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When is it necessary to use a hyphen in writing a compound word?

In my place of business, it is part of our style guide to hyphenate "vehicle-borne IED," but not hyphenate "foodborne." As the editor, I am looking for some definitive guidance on when adjectives containing "borne" are hyphenated. Any ideas?


2 Answers 2


I'm afraid that there is no definitive guidance available. Punctuation at that level is entirely a matter of local and personal style.

If your style guide doesn't have a rule for it, make up your own, if you believe that consistency is that important. You're the editor, after all.


Here's what I do: Look the "word" up in the dictionary. If it is there hyphenate it the way you find it. If it is not there then it is by definition not a word, but a two-word, compound adjective, and I hyphenate it.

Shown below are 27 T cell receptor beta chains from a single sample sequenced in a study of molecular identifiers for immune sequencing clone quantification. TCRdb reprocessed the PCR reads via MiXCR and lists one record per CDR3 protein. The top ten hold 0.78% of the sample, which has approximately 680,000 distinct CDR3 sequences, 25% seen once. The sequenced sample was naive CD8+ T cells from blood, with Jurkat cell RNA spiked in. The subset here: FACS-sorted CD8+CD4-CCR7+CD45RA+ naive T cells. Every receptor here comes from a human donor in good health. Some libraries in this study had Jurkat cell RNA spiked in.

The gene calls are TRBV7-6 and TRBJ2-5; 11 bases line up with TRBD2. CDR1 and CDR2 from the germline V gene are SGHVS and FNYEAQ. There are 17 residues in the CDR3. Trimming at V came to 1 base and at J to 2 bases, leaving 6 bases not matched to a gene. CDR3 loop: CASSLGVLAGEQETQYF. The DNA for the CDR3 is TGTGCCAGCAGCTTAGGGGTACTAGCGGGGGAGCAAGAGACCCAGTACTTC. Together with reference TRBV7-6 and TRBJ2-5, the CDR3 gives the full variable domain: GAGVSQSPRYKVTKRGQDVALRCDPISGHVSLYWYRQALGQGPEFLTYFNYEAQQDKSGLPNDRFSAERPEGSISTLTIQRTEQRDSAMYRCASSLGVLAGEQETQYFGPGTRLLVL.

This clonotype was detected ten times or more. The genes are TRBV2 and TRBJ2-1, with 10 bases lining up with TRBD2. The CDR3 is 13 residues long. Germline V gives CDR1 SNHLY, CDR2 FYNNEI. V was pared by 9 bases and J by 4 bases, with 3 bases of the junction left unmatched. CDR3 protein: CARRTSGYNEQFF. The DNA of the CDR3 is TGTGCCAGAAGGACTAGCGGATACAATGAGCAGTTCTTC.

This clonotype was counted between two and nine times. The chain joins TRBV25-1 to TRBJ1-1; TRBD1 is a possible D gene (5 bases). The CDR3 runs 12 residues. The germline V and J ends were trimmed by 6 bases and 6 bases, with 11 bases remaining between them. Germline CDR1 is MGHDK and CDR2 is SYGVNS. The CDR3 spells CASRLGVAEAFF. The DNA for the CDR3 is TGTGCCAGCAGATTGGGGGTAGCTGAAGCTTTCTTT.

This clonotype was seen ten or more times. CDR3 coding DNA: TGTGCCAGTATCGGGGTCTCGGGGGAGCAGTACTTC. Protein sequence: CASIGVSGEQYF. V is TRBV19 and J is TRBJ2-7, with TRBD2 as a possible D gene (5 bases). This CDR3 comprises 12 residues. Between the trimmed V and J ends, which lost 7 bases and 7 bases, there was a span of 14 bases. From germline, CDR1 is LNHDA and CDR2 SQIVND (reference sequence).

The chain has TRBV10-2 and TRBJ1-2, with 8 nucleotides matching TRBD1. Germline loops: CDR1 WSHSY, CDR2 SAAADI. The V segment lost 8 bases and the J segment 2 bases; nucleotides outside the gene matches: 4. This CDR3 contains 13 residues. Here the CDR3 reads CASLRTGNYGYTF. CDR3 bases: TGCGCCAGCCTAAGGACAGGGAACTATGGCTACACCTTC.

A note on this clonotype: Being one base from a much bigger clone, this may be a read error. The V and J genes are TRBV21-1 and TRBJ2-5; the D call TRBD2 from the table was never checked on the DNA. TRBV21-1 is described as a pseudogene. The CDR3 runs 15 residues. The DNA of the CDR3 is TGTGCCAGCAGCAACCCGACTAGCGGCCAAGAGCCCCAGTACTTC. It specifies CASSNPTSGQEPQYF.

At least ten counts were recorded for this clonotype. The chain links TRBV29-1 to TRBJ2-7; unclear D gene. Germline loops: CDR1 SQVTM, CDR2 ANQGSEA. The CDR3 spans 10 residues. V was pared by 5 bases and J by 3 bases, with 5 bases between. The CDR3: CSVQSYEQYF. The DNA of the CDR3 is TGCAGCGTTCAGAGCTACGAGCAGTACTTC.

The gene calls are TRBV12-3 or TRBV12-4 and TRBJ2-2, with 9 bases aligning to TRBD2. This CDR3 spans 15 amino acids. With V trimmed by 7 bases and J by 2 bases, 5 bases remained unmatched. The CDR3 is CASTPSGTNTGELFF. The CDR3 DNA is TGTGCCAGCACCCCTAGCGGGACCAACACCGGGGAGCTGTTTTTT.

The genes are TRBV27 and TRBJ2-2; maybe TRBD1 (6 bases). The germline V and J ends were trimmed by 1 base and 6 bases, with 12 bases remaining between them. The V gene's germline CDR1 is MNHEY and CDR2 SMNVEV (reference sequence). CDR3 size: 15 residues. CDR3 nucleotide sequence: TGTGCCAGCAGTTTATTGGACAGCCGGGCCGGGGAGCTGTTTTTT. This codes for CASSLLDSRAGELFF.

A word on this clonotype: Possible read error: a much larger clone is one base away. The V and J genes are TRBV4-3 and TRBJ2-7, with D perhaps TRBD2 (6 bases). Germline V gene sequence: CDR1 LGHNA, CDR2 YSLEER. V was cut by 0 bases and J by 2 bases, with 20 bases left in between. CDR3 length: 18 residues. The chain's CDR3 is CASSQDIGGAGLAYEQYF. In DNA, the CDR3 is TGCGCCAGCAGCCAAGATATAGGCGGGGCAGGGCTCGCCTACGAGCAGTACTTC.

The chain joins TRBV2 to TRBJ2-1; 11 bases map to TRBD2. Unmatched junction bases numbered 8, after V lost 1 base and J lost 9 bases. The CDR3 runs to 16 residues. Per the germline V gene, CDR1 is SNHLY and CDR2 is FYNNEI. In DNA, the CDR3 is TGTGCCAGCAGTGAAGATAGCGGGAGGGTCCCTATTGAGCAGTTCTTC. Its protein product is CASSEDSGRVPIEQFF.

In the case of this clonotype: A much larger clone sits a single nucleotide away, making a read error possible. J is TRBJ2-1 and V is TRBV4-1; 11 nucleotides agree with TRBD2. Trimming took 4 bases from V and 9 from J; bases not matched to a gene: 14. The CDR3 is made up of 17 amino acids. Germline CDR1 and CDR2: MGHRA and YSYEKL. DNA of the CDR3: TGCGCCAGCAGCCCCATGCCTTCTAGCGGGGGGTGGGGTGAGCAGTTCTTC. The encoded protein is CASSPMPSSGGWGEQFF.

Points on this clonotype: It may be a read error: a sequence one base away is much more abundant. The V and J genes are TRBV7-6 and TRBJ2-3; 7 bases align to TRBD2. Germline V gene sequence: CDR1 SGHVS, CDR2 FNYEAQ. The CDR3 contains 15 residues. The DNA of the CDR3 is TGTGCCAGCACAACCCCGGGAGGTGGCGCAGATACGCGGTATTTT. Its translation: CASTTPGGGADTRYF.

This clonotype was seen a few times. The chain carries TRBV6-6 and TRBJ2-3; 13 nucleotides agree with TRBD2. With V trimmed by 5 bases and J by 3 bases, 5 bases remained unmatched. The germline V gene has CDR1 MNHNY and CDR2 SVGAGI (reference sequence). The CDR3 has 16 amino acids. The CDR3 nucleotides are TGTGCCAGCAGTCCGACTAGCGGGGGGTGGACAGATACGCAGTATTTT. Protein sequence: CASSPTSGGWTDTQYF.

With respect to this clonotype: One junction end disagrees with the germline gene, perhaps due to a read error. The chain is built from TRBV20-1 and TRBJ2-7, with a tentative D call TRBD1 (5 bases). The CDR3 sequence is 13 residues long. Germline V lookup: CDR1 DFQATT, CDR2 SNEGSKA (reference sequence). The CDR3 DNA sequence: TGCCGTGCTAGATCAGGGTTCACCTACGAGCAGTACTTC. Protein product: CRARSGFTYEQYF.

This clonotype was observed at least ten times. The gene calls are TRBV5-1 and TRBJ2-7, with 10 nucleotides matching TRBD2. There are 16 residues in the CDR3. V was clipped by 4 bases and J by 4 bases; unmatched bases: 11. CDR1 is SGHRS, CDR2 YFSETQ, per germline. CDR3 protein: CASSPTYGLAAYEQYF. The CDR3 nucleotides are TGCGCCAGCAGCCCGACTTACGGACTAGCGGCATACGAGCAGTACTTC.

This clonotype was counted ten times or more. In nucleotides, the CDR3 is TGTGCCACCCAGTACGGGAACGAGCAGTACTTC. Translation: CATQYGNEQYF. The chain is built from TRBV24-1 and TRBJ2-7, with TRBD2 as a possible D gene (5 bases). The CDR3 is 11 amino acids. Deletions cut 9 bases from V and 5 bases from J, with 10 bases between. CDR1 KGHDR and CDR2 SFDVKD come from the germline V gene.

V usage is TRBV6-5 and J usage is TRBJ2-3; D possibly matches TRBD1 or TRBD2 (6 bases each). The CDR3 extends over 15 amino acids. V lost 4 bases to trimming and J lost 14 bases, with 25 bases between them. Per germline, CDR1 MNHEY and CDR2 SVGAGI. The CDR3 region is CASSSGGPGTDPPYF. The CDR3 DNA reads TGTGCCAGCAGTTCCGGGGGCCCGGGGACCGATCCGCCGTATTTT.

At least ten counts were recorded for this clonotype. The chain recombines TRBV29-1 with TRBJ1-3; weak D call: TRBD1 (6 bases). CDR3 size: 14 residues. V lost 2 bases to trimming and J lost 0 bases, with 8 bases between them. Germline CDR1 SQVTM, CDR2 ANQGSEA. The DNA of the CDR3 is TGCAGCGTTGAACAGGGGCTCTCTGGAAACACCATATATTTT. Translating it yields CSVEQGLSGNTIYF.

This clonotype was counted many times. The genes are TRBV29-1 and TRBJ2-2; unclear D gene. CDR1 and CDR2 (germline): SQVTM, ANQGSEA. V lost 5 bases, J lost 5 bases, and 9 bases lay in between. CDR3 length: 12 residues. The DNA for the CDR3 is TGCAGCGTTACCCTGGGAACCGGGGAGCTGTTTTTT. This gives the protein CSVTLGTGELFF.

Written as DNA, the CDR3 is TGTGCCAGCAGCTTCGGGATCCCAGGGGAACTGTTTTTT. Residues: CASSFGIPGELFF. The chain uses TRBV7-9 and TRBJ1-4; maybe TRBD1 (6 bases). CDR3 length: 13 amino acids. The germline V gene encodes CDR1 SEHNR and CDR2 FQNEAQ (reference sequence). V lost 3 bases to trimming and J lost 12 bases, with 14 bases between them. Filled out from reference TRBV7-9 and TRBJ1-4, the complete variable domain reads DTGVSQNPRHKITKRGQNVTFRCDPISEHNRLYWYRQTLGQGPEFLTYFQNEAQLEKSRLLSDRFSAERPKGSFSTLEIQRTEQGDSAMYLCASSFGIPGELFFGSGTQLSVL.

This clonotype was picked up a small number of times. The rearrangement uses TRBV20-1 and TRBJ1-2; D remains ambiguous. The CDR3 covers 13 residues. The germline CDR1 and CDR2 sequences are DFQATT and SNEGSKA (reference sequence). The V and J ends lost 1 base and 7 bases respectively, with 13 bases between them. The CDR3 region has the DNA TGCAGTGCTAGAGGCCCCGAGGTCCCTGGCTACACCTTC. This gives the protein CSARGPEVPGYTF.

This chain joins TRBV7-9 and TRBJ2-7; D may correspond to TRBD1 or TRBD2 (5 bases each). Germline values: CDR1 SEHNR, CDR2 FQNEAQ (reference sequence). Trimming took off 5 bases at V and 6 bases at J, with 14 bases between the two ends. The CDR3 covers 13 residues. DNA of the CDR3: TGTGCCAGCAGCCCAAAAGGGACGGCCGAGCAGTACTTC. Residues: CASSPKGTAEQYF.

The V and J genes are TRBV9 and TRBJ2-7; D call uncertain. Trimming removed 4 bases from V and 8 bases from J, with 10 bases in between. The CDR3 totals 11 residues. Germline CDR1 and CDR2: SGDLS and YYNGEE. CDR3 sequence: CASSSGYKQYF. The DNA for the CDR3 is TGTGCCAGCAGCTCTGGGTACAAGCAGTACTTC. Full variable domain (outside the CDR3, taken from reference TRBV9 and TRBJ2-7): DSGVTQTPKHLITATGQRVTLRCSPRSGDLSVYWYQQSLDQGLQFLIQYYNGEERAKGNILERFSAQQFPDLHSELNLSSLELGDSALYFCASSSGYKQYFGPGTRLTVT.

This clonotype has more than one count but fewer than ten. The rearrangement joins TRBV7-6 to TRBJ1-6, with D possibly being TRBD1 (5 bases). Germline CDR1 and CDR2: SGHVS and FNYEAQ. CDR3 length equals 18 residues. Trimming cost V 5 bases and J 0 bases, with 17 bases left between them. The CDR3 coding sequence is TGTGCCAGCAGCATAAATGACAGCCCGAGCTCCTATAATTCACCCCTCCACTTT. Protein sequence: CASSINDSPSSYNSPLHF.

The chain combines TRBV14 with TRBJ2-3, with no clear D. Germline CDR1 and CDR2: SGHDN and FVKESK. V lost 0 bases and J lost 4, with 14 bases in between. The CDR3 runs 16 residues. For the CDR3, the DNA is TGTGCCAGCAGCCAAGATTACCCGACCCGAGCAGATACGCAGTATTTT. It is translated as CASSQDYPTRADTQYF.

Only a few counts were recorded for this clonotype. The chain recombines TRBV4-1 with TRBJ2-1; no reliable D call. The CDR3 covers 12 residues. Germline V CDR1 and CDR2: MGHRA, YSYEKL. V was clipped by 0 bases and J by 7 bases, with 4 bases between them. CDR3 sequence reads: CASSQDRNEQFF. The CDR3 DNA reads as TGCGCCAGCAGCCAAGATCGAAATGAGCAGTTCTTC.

• The problem with this approach is dictionaries are always playing "catch-up" with actual usage. And in the case of hyphenation, most of the popular movement is towards discarding them. If OP actually wants foodborne to be non-hyphenated this suggests he wants to be at the "leading edge" of usage. I don't think many dictionaries would have that one - lots of them still have air-borne, for example, which strikes me as positively quaint today. Commented Feb 28, 2012 at 23:52
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    On the other hand, if OP wanted to be leading-edge then she'd hyphenate as she pleased. Since she's looking for a rule she clearly would prefer to stick with established convention.
    – Jim
    Commented Feb 29, 2012 at 2:40
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    Touché! Definitely leading-edge hyphenation there! (I missed my chance to get in first, having been saddled with a noun rather than adjectival context! :) Commented Feb 29, 2012 at 3:06

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